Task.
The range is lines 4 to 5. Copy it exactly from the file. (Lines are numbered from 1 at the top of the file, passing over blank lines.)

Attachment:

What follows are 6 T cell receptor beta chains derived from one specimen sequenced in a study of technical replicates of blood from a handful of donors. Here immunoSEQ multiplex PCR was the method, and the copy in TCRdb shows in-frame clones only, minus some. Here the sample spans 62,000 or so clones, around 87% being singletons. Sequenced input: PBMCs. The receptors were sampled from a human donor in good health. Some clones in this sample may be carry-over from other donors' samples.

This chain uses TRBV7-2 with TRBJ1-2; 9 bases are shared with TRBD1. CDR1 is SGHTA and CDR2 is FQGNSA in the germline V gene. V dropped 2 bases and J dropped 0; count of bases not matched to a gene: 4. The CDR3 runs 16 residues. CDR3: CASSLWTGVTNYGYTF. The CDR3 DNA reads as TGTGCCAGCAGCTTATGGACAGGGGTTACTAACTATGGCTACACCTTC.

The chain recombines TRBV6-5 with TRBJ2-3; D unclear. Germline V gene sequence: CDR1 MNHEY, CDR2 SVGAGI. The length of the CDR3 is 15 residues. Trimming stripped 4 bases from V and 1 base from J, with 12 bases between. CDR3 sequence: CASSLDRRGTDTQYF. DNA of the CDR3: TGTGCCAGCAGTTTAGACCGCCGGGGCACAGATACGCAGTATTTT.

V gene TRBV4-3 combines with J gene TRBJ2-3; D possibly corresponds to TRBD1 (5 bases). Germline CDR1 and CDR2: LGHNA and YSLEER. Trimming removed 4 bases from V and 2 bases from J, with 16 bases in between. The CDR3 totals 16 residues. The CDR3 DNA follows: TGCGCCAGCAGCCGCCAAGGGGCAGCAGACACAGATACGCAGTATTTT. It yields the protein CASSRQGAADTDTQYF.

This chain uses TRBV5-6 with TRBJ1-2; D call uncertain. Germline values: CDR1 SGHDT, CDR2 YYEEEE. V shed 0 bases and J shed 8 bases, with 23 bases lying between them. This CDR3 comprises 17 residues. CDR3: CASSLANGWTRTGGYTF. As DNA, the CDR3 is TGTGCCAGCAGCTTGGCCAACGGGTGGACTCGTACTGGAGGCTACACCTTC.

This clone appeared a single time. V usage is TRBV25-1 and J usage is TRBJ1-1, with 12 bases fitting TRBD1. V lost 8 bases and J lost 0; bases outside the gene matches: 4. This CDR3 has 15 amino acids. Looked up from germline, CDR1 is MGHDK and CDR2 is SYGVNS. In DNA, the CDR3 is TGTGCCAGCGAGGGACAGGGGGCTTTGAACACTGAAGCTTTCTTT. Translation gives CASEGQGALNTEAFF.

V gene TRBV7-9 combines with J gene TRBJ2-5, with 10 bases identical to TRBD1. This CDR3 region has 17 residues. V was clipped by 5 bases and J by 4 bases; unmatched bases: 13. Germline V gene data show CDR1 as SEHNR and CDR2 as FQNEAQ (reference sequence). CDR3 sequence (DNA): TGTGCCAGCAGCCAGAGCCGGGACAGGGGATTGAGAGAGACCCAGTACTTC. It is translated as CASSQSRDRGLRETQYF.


V gene TRBV4-3 combines with J gene TRBJ2-3; D possibly corresponds to TRBD1 (5 bases). Germline CDR1 and CDR2: LGHNA and YSLEER. Trimming removed 4 bases from V and 2 bases from J, with 16 bases in between. The CDR3 totals 16 residues. The CDR3 DNA follows: TGCGCCAGCAGCCGCCAAGGGGCAGCAGACACAGATACGCAGTATTTT. It yields the protein CASSRQGAADTDTQYF.

This chain uses TRBV5-6 with TRBJ1-2; D call uncertain. Germline values: CDR1 SGHDT, CDR2 YYEEEE. V shed 0 bases and J shed 8 bases, with 23 bases lying between them. This CDR3 comprises 17 residues. CDR3: CASSLANGWTRTGGYTF. As DNA, the CDR3 is TGTGCCAGCAGCTTGGCCAACGGGTGGACTCGTACTGGAGGCTACACCTTC.